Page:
Pipeline Safety Official:
'Judge Us by What We Do'
By Jeff Nesmith

Cox News Service
14 February, 2002


The Bush administration official responsible for federal pipeline safety enforcement acknowledged Wednesday that her agency's record is "not good" but told members of Congress she is committed to a more aggressive approach in the future.

Some members of the House Transportation and Infrastructure subcommittee on highways and transit charged that for more than a decade the tiny Office of Pipeline Safety has failed to carry out specific laws designed to make the nation's 2.2 million miles of oil and natural gas pipelines safe.

"I cannot speak for the past," said Ellen Engleman, who oversees pipeline safety in the Transportation Department. "I can only speak for the future and we are dealing with change in a decisive fashion."

She noted that when she took office as head of the DOT Research and Special Programs Administration, which includes the pipeline safety office, the government had 65 unmet recommendations and mandates dealing with pipeline safety.

"I am determined to wipe the slate clean within 12 months," she said, challenging members of the subcommittee to "judge us by our record."

Rep. James Oberstar, D-Minn., the committee's ranking Democrat and one of the chief congressional critics of the pipeline industry, said he was "astonished" at resistance by natural gas pipeline operators to a requirement that they perform internal examinations of all their pipelines within five years.

The National Transportation Safety Board has repeatedly called for such examinations, most recently in connection with a Carlsbad, N.M., pipeline explosion last August that killed 12 persons. The corroded pipeline that ruptured and caused the explosion had never been inspected or pressure tested, according to Jim Hall, former chairman of the safety board.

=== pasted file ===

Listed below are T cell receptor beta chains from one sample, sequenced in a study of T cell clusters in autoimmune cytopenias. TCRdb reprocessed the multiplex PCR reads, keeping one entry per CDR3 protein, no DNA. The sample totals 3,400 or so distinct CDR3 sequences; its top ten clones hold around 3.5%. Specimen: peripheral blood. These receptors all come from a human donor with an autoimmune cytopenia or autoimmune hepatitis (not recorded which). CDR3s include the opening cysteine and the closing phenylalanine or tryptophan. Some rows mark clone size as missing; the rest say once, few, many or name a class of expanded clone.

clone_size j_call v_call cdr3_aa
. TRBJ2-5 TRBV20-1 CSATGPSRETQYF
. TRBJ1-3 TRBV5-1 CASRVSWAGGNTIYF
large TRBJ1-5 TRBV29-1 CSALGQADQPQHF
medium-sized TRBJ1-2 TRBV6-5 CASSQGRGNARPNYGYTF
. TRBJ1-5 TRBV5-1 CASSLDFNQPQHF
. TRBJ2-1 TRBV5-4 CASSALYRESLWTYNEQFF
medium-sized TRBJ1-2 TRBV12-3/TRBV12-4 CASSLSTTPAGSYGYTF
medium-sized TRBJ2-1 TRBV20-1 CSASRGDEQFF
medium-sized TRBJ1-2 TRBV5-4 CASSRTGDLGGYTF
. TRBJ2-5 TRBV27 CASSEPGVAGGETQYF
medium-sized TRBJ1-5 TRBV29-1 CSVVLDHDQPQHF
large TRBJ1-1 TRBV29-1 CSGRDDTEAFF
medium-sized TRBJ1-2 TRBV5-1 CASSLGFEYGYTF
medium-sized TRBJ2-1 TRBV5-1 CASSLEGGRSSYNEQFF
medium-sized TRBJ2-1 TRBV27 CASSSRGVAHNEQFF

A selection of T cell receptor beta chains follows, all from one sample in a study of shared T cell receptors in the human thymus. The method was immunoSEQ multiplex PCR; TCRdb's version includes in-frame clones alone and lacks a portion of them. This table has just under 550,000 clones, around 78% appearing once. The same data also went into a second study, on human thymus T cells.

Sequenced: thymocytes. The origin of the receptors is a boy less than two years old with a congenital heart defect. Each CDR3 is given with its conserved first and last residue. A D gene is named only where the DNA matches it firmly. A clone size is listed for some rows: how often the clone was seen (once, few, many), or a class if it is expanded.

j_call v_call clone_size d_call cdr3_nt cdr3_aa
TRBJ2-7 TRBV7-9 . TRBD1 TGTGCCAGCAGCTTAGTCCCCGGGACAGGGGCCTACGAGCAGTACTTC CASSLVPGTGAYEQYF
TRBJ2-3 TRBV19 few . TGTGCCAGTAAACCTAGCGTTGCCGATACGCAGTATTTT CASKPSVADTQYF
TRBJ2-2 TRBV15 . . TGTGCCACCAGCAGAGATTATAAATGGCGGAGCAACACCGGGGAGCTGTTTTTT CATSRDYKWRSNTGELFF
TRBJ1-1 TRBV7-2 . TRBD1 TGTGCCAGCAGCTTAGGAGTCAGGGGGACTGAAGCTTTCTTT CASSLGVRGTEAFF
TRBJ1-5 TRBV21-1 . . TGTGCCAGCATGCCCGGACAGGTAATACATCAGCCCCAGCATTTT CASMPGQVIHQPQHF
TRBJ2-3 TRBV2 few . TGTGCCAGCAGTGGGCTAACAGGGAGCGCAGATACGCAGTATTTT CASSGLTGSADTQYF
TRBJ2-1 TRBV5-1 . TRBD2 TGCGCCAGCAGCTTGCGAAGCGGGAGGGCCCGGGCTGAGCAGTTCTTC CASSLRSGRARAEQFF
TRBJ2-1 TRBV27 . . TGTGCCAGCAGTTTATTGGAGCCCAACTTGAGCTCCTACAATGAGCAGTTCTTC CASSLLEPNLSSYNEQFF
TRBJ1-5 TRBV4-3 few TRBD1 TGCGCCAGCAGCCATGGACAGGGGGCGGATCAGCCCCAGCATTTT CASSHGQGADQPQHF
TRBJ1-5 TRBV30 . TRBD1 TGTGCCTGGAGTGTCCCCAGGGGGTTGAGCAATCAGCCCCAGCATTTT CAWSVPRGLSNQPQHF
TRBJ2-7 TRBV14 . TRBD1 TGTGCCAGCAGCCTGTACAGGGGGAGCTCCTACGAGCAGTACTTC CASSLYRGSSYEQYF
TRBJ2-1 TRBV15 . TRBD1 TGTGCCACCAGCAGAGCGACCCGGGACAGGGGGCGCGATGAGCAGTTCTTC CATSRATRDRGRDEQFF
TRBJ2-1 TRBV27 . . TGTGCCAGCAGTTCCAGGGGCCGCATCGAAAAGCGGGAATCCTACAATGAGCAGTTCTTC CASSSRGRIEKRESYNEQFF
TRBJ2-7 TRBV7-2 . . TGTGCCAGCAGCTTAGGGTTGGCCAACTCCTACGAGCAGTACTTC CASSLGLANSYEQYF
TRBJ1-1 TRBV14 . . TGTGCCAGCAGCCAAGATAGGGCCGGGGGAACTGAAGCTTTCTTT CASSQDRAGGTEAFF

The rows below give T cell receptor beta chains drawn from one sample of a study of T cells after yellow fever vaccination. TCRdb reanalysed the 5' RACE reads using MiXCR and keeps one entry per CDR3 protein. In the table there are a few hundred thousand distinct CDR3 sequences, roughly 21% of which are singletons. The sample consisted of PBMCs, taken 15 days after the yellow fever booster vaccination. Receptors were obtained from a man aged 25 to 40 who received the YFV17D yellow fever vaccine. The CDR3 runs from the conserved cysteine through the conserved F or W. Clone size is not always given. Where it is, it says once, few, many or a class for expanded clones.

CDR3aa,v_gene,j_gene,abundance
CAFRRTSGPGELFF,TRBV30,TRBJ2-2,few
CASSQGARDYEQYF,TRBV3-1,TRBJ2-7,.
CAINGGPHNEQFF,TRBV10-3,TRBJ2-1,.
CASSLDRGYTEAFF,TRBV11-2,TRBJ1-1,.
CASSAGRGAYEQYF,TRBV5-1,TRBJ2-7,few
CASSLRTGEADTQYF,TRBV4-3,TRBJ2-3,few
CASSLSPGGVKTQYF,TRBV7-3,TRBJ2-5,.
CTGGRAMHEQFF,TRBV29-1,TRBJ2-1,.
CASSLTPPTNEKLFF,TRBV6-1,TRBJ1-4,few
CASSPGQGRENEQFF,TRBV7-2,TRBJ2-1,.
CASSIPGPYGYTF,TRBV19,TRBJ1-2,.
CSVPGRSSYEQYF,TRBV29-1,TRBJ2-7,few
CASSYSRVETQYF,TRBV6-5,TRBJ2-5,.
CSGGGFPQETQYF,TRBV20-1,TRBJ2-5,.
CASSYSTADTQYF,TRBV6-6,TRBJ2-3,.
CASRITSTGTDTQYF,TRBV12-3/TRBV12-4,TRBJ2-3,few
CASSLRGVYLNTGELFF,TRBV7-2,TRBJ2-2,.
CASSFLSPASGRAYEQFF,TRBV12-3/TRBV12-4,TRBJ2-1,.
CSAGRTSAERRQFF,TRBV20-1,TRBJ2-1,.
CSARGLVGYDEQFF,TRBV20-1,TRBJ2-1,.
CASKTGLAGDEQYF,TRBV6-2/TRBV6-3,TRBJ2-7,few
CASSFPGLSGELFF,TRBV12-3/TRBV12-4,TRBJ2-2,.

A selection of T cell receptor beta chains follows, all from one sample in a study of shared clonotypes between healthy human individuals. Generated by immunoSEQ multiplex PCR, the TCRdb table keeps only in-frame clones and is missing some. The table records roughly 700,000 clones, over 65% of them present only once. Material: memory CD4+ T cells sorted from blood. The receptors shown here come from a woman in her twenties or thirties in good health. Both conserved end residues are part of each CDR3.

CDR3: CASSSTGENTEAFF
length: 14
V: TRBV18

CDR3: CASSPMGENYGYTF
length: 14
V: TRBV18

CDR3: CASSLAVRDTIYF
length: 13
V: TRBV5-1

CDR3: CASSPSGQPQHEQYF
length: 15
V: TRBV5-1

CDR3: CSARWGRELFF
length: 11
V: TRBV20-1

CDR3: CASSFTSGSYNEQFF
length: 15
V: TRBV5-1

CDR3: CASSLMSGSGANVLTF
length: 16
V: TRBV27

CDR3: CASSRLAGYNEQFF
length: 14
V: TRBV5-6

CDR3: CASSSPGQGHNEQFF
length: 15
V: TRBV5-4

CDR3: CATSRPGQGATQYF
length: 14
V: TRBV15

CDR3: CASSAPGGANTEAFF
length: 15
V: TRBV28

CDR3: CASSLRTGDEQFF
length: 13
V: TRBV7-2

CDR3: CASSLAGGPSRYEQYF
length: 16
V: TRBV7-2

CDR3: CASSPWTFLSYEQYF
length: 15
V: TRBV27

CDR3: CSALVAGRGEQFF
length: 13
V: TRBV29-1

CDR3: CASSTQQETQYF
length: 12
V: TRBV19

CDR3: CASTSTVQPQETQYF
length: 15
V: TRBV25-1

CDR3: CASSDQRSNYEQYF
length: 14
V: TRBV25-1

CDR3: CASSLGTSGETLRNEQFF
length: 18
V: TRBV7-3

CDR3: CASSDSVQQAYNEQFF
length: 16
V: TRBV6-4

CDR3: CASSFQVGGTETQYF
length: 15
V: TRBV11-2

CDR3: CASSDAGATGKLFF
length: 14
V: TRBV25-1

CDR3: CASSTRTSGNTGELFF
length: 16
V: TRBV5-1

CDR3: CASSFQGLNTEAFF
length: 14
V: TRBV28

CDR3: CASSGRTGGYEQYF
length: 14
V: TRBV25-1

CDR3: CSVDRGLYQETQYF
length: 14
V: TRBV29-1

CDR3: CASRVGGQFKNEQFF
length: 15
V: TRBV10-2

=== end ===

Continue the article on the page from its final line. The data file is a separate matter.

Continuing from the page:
"I still find it astonishing that the industry continues to resist the five-year process for initial mandatory pipeline inspection," Oberstar said. "I know from experience: you set the objective. You set the deadlines.

Industry will find a way to meet it."

He also noted that following a 1986 gasoline pipeline explosion in Mounds, Minn., Congress passed a 1988 law requiring OPS to develop a map showing precise locations of all pipelines. Instead, OPS decided on a process in which pipeline operators were asked to "voluntarily" tell it where their lines are located.

Only about half of natural gas operators have complied, Oberstar said.

"Your own figures show that 90 percent of hazardous liquid pipelines operators have submitted mapping information, but only 52 percent of natural gas," he said. "Why, when the gas industry has not provided information on 150,000 miles of pipeline, do you think industry is going to voluntarily comply? The track record is not very good, is it?"

"No sir, it's not," Engleman replied. "And that's why we are dedicated to reforming and resolving these very issues."

In other testimony, a pipeline safety bill introduced by committee chairman Don Young, R-Alaska, was criticized by environmentalists and safety activists as a step backwards.

"Unfortunately, Rep. Young's bill does not include needed changes, and the House should look to previously-introduced legislation by both Democrats and Republicans for bills the environment and public safety communities would support," said Lois Epstein, senior environmental engineer with Cook Inlet Keeper, an environmental group in Alaska.

Representatives of natural gas pipeline operators testified that Young's bill "best reflects a bipartisan direction."

Herman Morris, president of Memphis Light, Gas & Water, a municipal utility, said other bills that would require the five-year inspection cycles for natural gas pipelines "cannot be justified."

COPYRIGHT: 2002 Cox News Service

Return to Index